A Century of Gracious Living at the St. Regis
Sally S. Ward pens new book about historic CWE building
Originally published in the West End Word, Nov. 4, 2011
By Eileen P. Duggan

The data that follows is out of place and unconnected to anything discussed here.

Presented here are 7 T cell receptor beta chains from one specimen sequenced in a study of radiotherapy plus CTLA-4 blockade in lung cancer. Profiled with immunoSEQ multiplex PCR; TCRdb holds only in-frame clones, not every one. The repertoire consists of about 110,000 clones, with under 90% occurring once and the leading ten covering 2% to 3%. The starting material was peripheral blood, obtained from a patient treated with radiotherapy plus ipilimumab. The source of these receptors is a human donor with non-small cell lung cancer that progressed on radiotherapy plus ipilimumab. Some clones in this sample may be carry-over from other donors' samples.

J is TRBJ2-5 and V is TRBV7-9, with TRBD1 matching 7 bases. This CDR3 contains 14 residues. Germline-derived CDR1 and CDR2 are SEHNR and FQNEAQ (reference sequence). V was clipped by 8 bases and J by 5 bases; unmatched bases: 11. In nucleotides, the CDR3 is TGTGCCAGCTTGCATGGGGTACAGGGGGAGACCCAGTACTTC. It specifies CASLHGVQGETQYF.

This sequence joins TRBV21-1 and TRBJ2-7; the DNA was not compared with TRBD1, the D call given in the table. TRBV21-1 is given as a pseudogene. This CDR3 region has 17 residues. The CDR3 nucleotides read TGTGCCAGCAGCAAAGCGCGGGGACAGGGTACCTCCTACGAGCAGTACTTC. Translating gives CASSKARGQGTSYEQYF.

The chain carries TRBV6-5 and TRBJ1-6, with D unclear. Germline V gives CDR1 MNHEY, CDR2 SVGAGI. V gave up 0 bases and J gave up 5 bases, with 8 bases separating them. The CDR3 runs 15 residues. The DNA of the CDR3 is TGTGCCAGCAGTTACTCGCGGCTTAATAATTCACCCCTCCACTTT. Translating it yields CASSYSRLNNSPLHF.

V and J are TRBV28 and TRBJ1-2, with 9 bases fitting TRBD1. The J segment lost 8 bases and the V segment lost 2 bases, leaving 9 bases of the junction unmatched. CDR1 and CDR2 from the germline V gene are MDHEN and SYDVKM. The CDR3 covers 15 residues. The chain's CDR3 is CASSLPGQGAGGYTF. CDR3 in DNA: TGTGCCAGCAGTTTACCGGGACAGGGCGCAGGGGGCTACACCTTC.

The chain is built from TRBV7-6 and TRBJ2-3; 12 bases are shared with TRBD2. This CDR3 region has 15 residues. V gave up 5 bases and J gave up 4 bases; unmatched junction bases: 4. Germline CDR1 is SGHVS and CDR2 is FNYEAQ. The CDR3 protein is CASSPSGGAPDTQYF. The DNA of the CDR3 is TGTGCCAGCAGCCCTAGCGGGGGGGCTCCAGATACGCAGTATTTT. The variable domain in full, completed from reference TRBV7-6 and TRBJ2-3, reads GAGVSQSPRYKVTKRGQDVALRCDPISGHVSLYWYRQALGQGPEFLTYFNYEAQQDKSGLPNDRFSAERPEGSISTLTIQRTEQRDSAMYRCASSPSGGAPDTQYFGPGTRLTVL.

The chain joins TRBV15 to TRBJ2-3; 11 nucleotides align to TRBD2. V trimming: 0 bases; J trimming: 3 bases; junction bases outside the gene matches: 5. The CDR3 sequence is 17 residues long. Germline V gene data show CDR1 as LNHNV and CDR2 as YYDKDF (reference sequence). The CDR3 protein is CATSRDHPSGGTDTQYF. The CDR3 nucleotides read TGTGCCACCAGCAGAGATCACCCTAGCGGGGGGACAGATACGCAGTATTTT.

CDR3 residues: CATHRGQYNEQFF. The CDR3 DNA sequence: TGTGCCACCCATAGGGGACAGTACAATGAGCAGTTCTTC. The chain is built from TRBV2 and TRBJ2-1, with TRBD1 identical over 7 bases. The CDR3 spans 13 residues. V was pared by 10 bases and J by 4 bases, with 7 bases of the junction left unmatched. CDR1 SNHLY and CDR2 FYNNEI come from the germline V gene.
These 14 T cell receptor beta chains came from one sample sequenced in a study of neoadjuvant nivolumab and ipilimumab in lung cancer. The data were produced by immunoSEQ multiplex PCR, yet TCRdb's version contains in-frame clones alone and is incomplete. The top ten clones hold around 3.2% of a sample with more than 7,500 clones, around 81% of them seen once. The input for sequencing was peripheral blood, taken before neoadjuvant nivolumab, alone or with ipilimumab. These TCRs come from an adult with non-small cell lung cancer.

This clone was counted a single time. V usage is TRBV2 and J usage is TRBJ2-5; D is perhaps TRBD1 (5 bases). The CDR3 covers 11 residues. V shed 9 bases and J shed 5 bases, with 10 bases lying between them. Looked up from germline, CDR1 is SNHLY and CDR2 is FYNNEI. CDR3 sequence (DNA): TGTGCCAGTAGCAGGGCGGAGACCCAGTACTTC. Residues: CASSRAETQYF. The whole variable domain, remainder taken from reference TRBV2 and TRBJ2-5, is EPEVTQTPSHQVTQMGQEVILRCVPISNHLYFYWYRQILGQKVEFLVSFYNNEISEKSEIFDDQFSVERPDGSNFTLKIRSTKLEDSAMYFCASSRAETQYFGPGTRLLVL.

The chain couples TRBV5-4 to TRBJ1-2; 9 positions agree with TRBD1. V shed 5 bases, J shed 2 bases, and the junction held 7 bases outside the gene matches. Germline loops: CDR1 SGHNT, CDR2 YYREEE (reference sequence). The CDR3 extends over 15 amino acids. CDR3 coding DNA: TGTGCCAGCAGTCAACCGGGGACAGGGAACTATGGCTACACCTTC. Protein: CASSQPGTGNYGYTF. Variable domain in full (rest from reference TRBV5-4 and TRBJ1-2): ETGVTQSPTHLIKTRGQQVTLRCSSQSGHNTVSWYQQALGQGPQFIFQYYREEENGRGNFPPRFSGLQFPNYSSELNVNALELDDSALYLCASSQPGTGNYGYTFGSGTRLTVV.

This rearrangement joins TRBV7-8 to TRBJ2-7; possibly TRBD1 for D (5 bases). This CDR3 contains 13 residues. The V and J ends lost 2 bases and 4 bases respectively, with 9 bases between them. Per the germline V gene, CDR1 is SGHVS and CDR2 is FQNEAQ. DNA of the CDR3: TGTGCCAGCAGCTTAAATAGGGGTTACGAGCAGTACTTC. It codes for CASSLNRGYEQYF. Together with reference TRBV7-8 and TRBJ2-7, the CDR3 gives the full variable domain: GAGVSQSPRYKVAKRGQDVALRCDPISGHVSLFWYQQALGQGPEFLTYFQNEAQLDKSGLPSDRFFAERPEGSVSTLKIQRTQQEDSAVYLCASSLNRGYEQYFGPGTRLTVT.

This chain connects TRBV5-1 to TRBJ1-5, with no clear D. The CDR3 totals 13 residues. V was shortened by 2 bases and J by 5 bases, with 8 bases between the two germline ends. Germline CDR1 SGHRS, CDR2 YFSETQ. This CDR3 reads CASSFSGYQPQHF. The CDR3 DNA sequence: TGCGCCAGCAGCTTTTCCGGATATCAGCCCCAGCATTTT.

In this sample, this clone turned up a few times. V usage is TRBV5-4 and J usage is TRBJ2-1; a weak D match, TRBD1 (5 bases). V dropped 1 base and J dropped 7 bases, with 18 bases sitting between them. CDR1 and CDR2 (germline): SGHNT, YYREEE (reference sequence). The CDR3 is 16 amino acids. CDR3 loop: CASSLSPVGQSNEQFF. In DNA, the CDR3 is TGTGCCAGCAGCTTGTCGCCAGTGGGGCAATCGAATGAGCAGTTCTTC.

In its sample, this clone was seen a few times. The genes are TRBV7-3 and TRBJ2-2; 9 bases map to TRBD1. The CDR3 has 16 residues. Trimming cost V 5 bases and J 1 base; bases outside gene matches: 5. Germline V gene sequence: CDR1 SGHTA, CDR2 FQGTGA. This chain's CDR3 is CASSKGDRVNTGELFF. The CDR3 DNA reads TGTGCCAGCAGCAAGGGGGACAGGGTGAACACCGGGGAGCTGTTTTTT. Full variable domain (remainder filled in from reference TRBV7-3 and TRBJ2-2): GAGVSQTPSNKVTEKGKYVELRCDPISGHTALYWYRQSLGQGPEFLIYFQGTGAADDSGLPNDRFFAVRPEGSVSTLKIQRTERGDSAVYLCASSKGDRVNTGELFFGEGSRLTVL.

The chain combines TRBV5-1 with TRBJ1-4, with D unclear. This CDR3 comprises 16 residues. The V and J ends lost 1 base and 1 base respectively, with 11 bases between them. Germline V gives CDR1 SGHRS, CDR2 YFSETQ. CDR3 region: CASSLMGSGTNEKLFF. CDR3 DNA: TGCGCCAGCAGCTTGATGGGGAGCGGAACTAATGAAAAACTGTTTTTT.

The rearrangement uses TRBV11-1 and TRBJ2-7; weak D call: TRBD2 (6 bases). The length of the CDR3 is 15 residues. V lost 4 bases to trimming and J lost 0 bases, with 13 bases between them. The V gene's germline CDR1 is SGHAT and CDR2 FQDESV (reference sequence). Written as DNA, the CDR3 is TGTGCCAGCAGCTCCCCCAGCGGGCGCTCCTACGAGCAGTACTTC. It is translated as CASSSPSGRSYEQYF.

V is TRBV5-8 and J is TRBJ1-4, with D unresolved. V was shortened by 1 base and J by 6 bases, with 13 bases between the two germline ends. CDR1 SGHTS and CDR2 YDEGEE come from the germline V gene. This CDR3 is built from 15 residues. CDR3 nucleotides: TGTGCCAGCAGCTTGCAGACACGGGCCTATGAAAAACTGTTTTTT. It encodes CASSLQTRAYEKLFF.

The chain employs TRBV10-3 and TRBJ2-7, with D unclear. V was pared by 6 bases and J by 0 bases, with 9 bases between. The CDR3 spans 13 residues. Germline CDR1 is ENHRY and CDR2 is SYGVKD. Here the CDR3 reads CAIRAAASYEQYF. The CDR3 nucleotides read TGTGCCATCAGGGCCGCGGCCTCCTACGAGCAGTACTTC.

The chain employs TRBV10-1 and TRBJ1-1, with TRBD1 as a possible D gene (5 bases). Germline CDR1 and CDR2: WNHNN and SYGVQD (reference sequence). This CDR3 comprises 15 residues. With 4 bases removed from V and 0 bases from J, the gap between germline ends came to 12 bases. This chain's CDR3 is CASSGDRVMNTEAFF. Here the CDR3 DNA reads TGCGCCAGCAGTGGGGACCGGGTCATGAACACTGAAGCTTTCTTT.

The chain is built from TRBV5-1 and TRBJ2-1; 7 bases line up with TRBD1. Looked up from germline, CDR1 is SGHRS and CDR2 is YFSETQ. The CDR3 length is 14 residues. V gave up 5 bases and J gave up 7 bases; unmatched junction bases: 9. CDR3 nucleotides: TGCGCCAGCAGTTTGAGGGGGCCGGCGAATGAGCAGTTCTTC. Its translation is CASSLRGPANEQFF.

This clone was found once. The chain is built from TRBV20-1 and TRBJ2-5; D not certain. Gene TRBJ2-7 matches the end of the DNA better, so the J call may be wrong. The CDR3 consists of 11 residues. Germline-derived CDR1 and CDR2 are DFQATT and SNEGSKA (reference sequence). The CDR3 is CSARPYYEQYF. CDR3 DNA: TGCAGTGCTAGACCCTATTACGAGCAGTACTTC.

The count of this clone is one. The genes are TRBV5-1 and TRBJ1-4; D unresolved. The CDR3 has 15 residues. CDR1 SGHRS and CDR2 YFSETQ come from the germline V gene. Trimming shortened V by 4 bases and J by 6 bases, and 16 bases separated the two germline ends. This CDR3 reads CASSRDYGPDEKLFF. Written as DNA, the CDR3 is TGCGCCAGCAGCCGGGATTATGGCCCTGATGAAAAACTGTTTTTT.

The party was a couple of years late, but current and former residents of the St. Regis Apartments celebrated the Central West End building’s 100th anniversary with a gathering on Sept. 25 at the Chase Hotel across the street. The participants also celebrated the release of a book, The St. Regis in St. Louis: 100 Years of Gracious Living, published by resident Sally S. Ward. The occasion also marked the 60th anniversary of the St. Regis’ conversion from rental apartments to a cooperative in 1951. It is believed to be one of only two “coop” buildings in St. Louis, sharing the designation with 801 S. Skinker Blvd. “The St. Regis was built as the most luxurious building west of New York,” said Ward, who came to St. Louis from the East Coast in 1966 with her husband, Richard, then a graduate student at Washington University. She is now retired as registrar of St. Louis University School of Medicine, and her husband is a prominent developer. “The builder got the permit in 1908, and it was ready for occupancy in spring of 1909.” The St. Regis, which has lived up to the promise of “luxury accommodations” for the past century, consists of three wings bearing the addresses 4944, 4950 and 4954 Lindell Blvd. The builder, Claude E. Vrooman, patterned many features, including doorknobs with raised St. Regis logos, after the St. Regis Hotel in New York. Each wing has eight floors, with two 2,700-square-foot apartments on each floor. Early advertisements touted the building’s “absolutely fireproof” concrete construction and separate servant’s quarters as desirable features. Monthly rents in 1909 ranged from $125 to $175. A threatened rent hike in 1920 of 50 to 75 percent riled a number of residents. By 1951, federally controlled rents were $158 to $189 per month when Vrooman, who had sold the building at one time and bought it back later, was ready to sell again. But a group of prospective buyers wanted to cut the apartments up into smaller units. Vrooman, also a resident at the time, offered to sell the building to the tenants, and 37 of them agreed to buy it for $600,000. They incorporated as St. Regis Apartments Inc. on July 2, 1951, with each unit’s tenant becoming the owner of a 1/48th share of the building. Although co-ops were routine on the East Coast, they were and still are unusual in the Midwest. Coops are regulated by state law, which guides the type of financing available and other factors. Unlike condo owners, who own only their own unit, coop members own a piece of the entire property. Each owner pays a monthly fee for maintenance, lawn care and repairs to common areas and systems. These days, St. Regis apartments sell for about $200,000 to $350,000, said realtor Paul Mittlestadt, who has handled the sale of several units. The St. Regis’ early residents, up to 1920, included high-level executives of businesses large and small, including International Shoe Co., Brown Shoe Co., Stifel-Nicolaus Investment Co. and the Sporting News Publishing Co., as well as banks, manufacturers and insurance companies. Among the past residents over the years were two St. Louis mayors. David R. Francis, mayor from 1885 to 1889 and Missouri governor from 1889 to 1893, lived in the St. Regis from 1918 to 1921. Chief promoter of the 1904 World’s Fair in St. Louis, Francis went on to serve as Secretary of the Interior under President Grover Cleveland in 1916–17. John Poelker, who served as St. Louis mayor from 1973 to 1977, resided in the St. Regis from 1974 to 1980. When it opened in 1909, the St. Regis advertised that “families with one heir are welcomed.” However, after the second “stork visit,” residents were given 30 days notice to take their heirs and get out. In response, builder Simon Lederer dubbed his new 12-story apartment house at nearby Kingshighway and Parkview Place as the “Stork Apartments,” with no restrictions on children. Also banned at the St. Regis were musical instruments, phonographs and parrots. Presumably those restrictions have been lifted. Henry Palkes, a well-known local pianist who performed at the centennial party, has lived there since 1976 and had never heard of the rule, he said. Though the anti-stork rule likely lasted only a few years, the St. Regis is still popular with empty-nesters. The Wards moved there after their children were grown, and radio and television broadcaster Don Marsh and his wife, Julie, moved to the St. Regis in December to escape maintenance on their 60-year-old Webster Groves house. “I have to confess that when I see people raking or blowing leaves, it’s with a mixture of relief and perverse pleasure,” said Don Marsh, who hosts “St. Louis on the Air” on KWMU-FM. “We consider it a great move,” Marsh said. “It’s a complete lifestyle change. We love the local ambience — the restaurants, Chase movies and the diversity of the area. In a building like this, you can be as isolated as you choose, or as social as you like.” As residents own their apartments, they can do “pretty much anything they want to the unit,” Mittlestadt said. And indeed, some owners have. When Richard and Sally Ward bought their unit in 2008, they found that a closet, interior transoms and an exterior window had been covered over. In 1929, that unit and its neighbor were rented by the same owner, who later eliminated a common wall and turned them into one unit after the building became a coop. Eventually the two were split again, Sally Ward said. Ward’s research showed that only one of the building’s 48 units has never been renovated, she said. A few years ago, Ward’s next-door neighbor, Anne Cloar, presented the idea of a book, inspired by 39-year St. Regis resident Louise Jackson, and Ward volunteered to help. Later, Cloar moved to Florida, and Ward ended up taking over the project. Tom Grady, who moved out last year, found reverse directories and old phone books, so he and Ward were able to trace the ownership of each unit back to 1920 and publish the provenance in the book. For the period between 1909 and 1919, before the directories specified apartment numbers, the book lists the residents who lived at each address during those years. The St. Regis in St. Louis was published in September and includes photographs and a wealth of historical information about the city as well as the St. Regis. It is available for purchase online at http://www.blurb.com/bookstore/detail/2468601.